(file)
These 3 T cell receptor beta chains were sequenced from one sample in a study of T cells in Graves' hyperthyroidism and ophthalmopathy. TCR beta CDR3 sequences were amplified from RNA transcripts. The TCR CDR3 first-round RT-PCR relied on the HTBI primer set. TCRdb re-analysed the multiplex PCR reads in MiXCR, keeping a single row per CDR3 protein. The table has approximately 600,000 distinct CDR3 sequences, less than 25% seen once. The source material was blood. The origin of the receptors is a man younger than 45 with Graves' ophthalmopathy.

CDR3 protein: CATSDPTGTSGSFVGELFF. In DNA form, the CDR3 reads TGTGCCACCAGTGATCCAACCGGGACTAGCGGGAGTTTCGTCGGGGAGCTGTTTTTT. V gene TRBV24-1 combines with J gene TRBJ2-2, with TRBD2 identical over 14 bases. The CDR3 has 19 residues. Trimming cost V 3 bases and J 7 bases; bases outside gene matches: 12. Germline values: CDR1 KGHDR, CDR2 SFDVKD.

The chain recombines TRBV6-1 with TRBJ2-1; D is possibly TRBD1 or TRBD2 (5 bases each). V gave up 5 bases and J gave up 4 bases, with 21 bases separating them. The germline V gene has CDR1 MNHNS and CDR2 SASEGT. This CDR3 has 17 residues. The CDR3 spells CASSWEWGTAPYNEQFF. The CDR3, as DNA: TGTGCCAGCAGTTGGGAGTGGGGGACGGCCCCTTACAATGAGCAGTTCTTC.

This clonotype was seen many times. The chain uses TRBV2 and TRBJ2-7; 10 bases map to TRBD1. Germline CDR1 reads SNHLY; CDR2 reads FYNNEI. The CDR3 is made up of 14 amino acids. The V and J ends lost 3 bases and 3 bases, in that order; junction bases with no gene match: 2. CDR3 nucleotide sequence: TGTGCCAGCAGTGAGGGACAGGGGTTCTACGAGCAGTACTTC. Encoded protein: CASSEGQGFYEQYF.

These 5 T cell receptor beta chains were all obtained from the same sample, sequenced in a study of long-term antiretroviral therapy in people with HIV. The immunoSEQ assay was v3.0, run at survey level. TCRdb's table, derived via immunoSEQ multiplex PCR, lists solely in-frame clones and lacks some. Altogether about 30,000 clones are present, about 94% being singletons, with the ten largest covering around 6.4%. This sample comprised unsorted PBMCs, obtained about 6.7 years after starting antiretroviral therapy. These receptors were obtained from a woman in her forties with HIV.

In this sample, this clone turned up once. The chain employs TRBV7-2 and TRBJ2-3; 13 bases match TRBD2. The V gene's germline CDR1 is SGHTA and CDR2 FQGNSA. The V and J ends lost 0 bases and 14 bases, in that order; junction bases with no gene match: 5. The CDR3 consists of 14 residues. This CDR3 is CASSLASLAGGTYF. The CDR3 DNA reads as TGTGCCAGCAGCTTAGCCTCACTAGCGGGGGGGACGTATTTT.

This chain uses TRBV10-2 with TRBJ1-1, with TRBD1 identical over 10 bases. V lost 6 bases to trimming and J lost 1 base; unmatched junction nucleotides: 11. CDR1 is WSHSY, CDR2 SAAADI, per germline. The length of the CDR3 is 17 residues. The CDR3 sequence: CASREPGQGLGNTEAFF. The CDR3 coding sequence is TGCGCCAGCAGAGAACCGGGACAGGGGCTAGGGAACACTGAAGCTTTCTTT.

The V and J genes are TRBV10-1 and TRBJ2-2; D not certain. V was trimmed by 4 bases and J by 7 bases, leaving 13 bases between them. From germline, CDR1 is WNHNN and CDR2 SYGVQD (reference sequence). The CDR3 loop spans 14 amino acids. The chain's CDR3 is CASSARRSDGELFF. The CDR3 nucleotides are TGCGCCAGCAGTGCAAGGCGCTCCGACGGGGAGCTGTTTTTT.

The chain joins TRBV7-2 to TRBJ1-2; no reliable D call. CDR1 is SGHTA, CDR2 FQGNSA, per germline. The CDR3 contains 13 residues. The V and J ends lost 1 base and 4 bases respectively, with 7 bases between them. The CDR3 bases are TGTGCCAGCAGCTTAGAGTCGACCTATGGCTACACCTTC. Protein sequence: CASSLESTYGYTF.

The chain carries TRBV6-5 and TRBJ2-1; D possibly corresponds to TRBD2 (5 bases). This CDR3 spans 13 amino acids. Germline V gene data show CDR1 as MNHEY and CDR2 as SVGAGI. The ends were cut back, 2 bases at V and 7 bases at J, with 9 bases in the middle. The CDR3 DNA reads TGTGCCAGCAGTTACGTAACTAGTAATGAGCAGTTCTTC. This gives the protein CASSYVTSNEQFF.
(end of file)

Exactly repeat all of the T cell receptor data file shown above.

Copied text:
These 3 T cell receptor beta chains were sequenced from one sample in a study of T cells in Graves' hyperthyroidism and ophthalmopathy. TCR beta CDR3 sequences were amplified from RNA transcripts. The TCR CDR3 first-round RT-PCR relied on the HTBI primer set. TCRdb re-analysed the multiplex PCR reads in MiXCR, keeping a single row per CDR3 protein. The table has approximately 600,000 distinct CDR3 sequences, less than 25% seen once. The source material was blood. The origin of the receptors is a man younger than 45 with Graves' ophthalmopathy.

CDR3 protein: CATSDPTGTSGSFVGELFF. In DNA form, the CDR3 reads TGTGCCACCAGTGATCCAACCGGGACTAGCGGGAGTTTCGTCGGGGAGCTGTTTTTT. V gene TRBV24-1 combines with J gene TRBJ2-2, with TRBD2 identical over 14 bases. The CDR3 has 19 residues. Trimming cost V 3 bases and J 7 bases; bases outside gene matches: 12. Germline values: CDR1 KGHDR, CDR2 SFDVKD.

The chain recombines TRBV6-1 with TRBJ2-1; D is possibly TRBD1 or TRBD2 (5 bases each). V gave up 5 bases and J gave up 4 bases, with 21 bases separating them. The germline V gene has CDR1 MNHNS and CDR2 SASEGT. This CDR3 has 17 residues. The CDR3 spells CASSWEWGTAPYNEQFF. The CDR3, as DNA: TGTGCCAGCAGTTGGGAGTGGGGGACGGCCCCTTACAATGAGCAGTTCTTC.

This clonotype was seen many times. The chain uses TRBV2 and TRBJ2-7; 10 bases map to TRBD1. Germline CDR1 reads SNHLY; CDR2 reads FYNNEI. The CDR3 is made up of 14 amino acids. The V and J ends lost 3 bases and 3 bases, in that order; junction bases with no gene match: 2. CDR3 nucleotide sequence: TGTGCCAGCAGTGAGGGACAGGGGTTCTACGAGCAGTACTTC. Encoded protein: CASSEGQGFYEQYF.

These 5 T cell receptor beta chains were all obtained from the same sample, sequenced in a study of long-term antiretroviral therapy in people with HIV. The immunoSEQ assay was v3.0, run at survey level. TCRdb's table, derived via immunoSEQ multiplex PCR, lists solely in-frame clones and lacks some. Altogether about 30,000 clones are present, about 94% being singletons, with the ten largest covering around 6.4%. This sample comprised unsorted PBMCs, obtained about 6.7 years after starting antiretroviral therapy. These receptors were obtained from a woman in her forties with HIV.

In this sample, this clone turned up once. The chain employs TRBV7-2 and TRBJ2-3; 13 bases match TRBD2. The V gene's germline CDR1 is SGHTA and CDR2 FQGNSA. The V and J ends lost 0 bases and 14 bases, in that order; junction bases with no gene match: 5. The CDR3 consists of 14 residues. This CDR3 is CASSLASLAGGTYF. The CDR3 DNA reads as TGTGCCAGCAGCTTAGCCTCACTAGCGGGGGGGACGTATTTT.

This chain uses TRBV10-2 with TRBJ1-1, with TRBD1 identical over 10 bases. V lost 6 bases to trimming and J lost 1 base; unmatched junction nucleotides: 11. CDR1 is WSHSY, CDR2 SAAADI, per germline. The length of the CDR3 is 17 residues. The CDR3 sequence: CASREPGQGLGNTEAFF. The CDR3 coding sequence is TGCGCCAGCAGAGAACCGGGACAGGGGCTAGGGAACACTGAAGCTTTCTTT.

The V and J genes are TRBV10-1 and TRBJ2-2; D not certain. V was trimmed by 4 bases and J by 7 bases, leaving 13 bases between them. From germline, CDR1 is WNHNN and CDR2 SYGVQD (reference sequence). The CDR3 loop spans 14 amino acids. The chain's CDR3 is CASSARRSDGELFF. The CDR3 nucleotides are TGCGCCAGCAGTGCAAGGCGCTCCGACGGGGAGCTGTTTTTT.

The chain joins TRBV7-2 to TRBJ1-2; no reliable D call. CDR1 is SGHTA, CDR2 FQGNSA, per germline. The CDR3 contains 13 residues. The V and J ends lost 1 base and 4 bases respectively, with 7 bases between them. The CDR3 bases are TGTGCCAGCAGCTTAGAGTCGACCTATGGCTACACCTTC. Protein sequence: CASSLESTYGYTF.

The chain carries TRBV6-5 and TRBJ2-1; D possibly corresponds to TRBD2 (5 bases). This CDR3 spans 13 amino acids. Germline V gene data show CDR1 as MNHEY and CDR2 as SVGAGI. The ends were cut back, 2 bases at V and 7 bases at J, with 9 bases in the middle. The CDR3 DNA reads TGTGCCAGCAGTTACGTAACTAGTAATGAGCAGTTCTTC. This gives the protein CASSYVTSNEQFF.